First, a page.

Drexel’s and Northeastern’s first matchup on Jan. 23 resulted in a 33-point road loss for the Dragons. On Saturday afternoon, Drexel played better at home, but Northeastern’s confidence carried over to the Daskalakis Athletic Center.
The Huskies made the Dragons work for every basket, and the physical blows added up as Northeastern used a late run to defeat Drexel, 77-68, in a Colonial Athletic Association contest.
Drexel (13-16, 6-10 CAA) trailed by two at the half and then 11 after a Northeastern 13-4 run. The Dragons got back within two thanks to Camren Wynter’s offense and T.J. Bickerstaff’s work on the glass.
In the second half, Northeastern (14-14, 8-8) didn’t shoot as well, but its consistent movement on offense put pressure on Drexel, which created 20 free-throw attempts for the Huskies. Northeastern knocked down 18 free throws to erase any chance of a late comeback.
Wynter played the entire game but never appeared to be tired. He made big shots when Drexel needed them, but Northeastern didn’t let him get clean looks. Wynter led Drexel with 20 points and five assists. James Butler added 17 points and seven rebounds.
Northeastern took advantage of its free throws, converting 22 of 25. Drexel finished 7-for-12 on free throws.
Northeastern guard Jordan Roland, who leads the CAA in scoring, topped his 23-point average with 25 points on 8-for-13 shooting. Drexel ran the sharpshooter off the three-point line, but he was still effective on mid-range shots, cuts, and at the free-throw line.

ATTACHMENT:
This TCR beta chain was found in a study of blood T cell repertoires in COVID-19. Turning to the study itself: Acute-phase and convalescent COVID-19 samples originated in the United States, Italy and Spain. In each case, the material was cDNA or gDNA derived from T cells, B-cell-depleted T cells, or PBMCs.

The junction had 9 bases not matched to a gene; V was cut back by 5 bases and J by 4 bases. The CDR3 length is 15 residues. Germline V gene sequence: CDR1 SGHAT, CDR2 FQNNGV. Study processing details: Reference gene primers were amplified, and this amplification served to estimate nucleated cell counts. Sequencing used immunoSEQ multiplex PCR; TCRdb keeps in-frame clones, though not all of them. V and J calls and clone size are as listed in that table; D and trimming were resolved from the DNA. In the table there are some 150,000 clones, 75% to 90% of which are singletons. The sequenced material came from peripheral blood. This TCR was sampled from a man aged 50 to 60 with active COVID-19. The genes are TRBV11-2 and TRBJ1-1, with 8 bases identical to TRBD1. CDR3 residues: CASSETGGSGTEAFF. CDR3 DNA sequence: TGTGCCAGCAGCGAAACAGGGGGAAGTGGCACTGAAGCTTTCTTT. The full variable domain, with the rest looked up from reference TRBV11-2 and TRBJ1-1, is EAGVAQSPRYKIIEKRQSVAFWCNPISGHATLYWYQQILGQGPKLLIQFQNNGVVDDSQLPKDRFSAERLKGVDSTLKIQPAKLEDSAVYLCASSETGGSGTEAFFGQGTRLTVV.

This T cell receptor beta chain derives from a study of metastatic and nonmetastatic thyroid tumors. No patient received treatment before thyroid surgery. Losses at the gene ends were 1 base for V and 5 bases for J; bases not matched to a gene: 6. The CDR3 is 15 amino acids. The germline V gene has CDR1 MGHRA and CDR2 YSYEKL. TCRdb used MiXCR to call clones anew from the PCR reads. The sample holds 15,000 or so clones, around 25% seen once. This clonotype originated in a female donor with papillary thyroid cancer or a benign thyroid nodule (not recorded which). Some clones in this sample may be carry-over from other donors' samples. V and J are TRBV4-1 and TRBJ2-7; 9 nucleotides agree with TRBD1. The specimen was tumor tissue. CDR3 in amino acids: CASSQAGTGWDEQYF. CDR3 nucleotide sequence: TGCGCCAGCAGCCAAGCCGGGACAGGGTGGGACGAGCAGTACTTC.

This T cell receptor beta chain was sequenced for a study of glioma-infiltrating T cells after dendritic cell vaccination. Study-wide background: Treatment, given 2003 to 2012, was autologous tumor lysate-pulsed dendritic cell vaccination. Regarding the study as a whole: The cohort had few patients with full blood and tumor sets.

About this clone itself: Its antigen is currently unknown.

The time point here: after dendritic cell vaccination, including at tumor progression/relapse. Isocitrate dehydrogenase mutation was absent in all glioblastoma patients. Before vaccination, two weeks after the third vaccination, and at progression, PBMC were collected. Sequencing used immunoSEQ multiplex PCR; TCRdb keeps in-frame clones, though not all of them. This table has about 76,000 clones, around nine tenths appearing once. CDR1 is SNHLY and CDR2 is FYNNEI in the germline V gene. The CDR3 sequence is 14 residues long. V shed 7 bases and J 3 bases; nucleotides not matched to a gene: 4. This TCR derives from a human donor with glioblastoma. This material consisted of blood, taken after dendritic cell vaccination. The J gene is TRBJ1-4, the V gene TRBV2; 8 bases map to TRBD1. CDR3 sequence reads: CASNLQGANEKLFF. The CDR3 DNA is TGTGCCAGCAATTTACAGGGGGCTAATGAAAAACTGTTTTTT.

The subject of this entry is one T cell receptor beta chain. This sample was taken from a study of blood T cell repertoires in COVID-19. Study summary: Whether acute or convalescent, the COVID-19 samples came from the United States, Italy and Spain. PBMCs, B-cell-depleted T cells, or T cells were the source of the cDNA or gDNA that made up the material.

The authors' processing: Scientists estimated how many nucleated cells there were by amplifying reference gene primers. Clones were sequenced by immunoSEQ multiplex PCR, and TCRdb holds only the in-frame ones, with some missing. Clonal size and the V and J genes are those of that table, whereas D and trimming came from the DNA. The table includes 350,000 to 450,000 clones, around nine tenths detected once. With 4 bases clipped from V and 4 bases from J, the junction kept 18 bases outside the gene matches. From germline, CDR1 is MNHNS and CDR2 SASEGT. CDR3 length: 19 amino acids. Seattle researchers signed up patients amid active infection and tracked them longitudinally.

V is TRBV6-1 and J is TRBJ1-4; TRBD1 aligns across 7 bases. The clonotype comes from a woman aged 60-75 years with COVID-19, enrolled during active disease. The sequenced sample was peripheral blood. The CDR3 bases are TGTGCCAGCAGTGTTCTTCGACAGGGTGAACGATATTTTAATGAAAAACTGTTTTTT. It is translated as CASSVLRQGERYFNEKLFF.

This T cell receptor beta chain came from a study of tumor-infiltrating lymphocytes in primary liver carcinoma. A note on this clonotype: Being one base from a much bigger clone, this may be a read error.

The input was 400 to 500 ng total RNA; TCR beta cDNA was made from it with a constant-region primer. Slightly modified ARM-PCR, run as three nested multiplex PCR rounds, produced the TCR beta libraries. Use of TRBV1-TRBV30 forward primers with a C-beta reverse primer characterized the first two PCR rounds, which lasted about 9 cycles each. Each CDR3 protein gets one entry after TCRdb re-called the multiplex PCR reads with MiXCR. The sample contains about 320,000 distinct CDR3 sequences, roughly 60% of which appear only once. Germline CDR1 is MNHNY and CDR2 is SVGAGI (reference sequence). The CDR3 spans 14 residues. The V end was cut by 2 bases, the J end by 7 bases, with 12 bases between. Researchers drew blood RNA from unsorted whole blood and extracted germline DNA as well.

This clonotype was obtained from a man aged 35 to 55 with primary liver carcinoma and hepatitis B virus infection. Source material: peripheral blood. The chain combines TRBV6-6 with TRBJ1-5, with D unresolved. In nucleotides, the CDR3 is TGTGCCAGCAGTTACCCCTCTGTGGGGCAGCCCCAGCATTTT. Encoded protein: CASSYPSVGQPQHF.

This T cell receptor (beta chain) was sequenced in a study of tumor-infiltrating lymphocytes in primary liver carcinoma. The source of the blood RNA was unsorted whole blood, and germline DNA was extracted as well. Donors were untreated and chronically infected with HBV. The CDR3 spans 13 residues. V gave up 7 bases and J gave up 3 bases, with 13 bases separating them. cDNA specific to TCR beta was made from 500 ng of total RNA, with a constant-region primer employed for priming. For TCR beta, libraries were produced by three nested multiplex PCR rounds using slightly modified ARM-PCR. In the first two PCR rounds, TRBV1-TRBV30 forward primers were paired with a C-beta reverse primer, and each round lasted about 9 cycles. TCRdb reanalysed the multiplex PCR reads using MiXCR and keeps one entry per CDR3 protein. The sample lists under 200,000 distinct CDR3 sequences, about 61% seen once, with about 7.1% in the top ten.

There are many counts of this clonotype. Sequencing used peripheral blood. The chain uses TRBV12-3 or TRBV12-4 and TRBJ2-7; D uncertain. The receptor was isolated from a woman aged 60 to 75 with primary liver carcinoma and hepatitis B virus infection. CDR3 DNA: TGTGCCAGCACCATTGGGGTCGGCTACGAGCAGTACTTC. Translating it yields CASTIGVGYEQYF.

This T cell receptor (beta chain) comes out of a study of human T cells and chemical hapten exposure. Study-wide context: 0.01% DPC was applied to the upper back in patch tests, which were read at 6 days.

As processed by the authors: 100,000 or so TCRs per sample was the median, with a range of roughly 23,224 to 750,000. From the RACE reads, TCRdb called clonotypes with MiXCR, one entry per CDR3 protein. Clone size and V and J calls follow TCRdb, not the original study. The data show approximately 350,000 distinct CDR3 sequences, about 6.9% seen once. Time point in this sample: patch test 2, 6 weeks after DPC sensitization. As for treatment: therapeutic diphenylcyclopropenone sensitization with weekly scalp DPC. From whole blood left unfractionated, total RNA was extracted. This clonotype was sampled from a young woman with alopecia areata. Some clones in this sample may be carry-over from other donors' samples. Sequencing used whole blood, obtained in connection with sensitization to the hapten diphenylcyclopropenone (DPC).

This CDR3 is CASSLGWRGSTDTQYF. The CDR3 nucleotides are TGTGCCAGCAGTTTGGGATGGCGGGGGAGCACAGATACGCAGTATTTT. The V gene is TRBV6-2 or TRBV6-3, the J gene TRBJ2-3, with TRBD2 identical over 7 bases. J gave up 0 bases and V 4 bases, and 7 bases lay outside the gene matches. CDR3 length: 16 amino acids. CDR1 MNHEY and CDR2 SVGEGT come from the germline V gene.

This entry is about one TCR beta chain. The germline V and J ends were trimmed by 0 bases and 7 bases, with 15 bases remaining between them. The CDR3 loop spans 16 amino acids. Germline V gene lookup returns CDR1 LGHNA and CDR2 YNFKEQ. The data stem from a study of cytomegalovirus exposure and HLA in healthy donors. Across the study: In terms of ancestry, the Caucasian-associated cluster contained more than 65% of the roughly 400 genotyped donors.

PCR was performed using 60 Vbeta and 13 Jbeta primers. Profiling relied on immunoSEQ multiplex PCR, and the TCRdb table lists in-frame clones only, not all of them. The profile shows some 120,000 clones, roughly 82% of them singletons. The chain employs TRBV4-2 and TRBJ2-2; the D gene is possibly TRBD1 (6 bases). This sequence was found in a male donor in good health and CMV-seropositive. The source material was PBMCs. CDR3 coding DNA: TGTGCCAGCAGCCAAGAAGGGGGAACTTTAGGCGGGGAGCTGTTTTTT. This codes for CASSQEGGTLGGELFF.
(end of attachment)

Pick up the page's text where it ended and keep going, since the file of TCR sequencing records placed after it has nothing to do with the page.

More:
“They got 22 points at the foul line, we got seven,” Drexel coach Zach Spiker said. “We weren’t able to get to the line enough to make a difference. I’m not saying the officials had an impact on the game like that, I’m just saying that was a big, strong, physical team.”
“Roland is a player you have to adjust everything for,” Spiker said. “He’s an all-league guy, and he certainly played like it.”
“Better days will come because of this,” Spiker said. “We want it to happen immediately like the rest of the world does. Time will tell whether there’s better days now or down the road.”
Drexel’s two freshmen showed glimpses of what they can become. Mate Okros was getting to the rim and knocking down open threes in the first half and had eight points. He didn’t score in the second half.
Bickerstaff’s athleticism shined when he attacked the offensive glass and out-jumped smaller players. Bickerstaff had four offensive rebounds and finished with eight points and seven rebounds in 16 minutes.